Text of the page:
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Mould, a broken front door and sewage ... for €1,400 a month in rent

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Mould on the walls

Mould on the walls

Mould on the walls

Tenants renting a property in one of the most sought-after areas of Dublin have told of "horrific" living conditions as a dispute rumbles on between the landlord and receivers.

The five-floor property, Leinster House on Leinster Road in Rathmines, has been converted into 11 small apartments.

No planning application was made to have this work carried out, a Dublin City Council spokesperson confirmed.

The front door of the house has been broken for weeks, there are holes in the hallway walls, mould on the carpet and walls and issues with overflowing sewage.

Tenants also claim fire alarms don't work and fear the banister is on the "verge of collapsing".

Despite the conditions, tenants in the 11 apartments have been asked to pay varying rents of up to €1,400 per month.

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The house on Leinster Road

The house on Leinster Road

The house on Leinster Road

The owner of an electrical services company which carried out work at the property a year ago said his employees "wouldn't go back due to issues with overflowing sewage".

"The lads found the place so grim they were refusing to work there," he said.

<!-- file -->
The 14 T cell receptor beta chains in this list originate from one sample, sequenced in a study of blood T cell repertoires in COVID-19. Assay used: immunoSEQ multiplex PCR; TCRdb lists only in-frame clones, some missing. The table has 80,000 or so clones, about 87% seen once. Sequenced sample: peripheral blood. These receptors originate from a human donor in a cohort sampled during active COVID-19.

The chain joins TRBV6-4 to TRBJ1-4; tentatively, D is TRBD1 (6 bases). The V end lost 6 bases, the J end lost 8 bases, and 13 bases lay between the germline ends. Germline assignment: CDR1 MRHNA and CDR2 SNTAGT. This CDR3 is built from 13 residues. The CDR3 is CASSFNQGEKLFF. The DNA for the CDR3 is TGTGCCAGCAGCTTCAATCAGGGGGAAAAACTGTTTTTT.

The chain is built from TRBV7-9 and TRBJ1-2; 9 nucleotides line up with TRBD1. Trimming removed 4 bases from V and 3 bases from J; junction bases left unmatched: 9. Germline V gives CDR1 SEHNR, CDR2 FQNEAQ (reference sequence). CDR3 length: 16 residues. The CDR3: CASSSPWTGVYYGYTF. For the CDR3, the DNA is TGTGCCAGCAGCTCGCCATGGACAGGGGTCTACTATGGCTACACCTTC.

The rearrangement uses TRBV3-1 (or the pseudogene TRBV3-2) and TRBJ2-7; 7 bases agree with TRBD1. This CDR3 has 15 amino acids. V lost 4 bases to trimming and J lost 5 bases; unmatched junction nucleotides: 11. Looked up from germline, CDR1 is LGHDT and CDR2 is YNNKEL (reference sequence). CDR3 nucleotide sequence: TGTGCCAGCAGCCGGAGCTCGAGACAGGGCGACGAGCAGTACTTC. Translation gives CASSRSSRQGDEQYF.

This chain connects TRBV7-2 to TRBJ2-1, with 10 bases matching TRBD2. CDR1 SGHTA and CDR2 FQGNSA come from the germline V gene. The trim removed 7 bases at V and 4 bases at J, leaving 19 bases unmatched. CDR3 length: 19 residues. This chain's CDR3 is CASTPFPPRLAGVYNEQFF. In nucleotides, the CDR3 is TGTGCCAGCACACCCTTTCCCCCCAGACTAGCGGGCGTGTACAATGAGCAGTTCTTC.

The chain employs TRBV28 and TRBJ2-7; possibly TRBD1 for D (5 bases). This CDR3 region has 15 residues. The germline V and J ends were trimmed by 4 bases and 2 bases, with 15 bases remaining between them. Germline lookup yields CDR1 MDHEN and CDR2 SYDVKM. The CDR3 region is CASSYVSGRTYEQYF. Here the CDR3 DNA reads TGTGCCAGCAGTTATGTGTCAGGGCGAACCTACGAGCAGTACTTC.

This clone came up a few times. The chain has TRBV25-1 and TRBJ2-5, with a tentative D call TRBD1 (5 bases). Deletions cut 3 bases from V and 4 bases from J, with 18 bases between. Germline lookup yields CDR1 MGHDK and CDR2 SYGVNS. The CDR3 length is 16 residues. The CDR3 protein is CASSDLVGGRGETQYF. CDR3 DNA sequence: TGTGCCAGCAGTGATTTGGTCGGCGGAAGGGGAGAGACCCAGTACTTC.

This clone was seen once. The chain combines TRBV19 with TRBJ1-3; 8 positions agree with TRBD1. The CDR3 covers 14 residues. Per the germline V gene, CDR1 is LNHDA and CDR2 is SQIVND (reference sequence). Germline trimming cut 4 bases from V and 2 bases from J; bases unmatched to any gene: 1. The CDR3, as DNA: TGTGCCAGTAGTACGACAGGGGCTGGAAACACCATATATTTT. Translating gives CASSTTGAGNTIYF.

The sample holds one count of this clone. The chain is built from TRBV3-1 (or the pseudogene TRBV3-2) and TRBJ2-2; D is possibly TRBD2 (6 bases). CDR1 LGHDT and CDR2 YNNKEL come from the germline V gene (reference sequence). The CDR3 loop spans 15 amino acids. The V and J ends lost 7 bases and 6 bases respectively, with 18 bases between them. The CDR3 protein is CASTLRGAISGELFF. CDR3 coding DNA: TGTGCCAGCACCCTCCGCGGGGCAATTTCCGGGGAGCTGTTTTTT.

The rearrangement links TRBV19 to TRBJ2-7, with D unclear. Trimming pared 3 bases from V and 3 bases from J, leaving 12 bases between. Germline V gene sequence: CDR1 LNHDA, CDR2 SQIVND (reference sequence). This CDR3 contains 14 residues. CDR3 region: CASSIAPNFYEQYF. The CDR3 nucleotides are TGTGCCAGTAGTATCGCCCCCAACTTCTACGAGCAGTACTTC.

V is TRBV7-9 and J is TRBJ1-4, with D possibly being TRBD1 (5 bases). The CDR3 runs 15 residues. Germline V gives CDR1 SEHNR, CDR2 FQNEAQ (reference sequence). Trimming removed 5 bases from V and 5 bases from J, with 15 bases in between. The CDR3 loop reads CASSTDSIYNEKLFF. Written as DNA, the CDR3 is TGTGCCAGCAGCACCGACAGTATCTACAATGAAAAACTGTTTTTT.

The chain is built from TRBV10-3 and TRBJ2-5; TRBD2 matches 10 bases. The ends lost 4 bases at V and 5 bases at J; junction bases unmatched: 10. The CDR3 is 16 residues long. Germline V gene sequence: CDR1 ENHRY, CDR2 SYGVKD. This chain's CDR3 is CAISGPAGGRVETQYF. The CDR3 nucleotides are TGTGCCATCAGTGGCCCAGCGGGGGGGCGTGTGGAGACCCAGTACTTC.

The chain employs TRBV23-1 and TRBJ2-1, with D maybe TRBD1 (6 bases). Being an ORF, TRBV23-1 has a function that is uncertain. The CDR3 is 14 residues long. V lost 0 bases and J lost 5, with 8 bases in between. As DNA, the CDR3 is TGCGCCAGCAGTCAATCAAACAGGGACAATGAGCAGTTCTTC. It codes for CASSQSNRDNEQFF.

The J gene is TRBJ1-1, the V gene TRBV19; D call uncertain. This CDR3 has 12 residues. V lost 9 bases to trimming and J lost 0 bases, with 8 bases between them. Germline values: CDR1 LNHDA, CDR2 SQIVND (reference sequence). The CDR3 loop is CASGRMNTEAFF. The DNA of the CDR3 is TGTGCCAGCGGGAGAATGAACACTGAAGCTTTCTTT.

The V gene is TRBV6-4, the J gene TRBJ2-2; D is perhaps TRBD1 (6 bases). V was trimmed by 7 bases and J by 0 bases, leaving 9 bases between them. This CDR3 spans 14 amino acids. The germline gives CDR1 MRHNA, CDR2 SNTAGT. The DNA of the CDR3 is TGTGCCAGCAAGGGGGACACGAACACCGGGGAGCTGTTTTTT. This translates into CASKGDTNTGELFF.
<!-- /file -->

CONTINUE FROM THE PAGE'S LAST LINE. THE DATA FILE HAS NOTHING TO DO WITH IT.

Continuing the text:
The house is owned by a Mr Con Ryan from Ballynahinch, Co Tipperary, according to documents filed in the Registry of Deeds. Con Ryan was previously director of Con J Ryan & Co, an estate agents which was dissolved in 2010.

Receivership

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Electrical wires on show

Electrical wires on show

Electrical wires on show

It is understood he doesn't have any involvement in the running of the property, as he leased it to a woman named Sarah Ryan in 2014.

However, Grant Thornton confirmed in an email to one of the tenants in November 2017 that the property went into receivership on June 7, 2016.

It is unclear whether all the tenants living in the building were aware of this.

Ms Ryan insisted to the Herald that she was still the landlord of the property.

"I'm the landlady and I'm keeping it all above board," she said.

"There's no issue with overcrowding.

"I've had Dublin City Council out and I got a letter from Dublin Fire Brigade saying particular works are needed, but some of the tenants won't let them in to their apartments to carry out work.

"There are two sides to every story and I've had issues with certain tenants not paying rent."

A Grant Thornton spokesperson said it couldn't comment further on the details of the receivership due to "ongoing legal proceedings".


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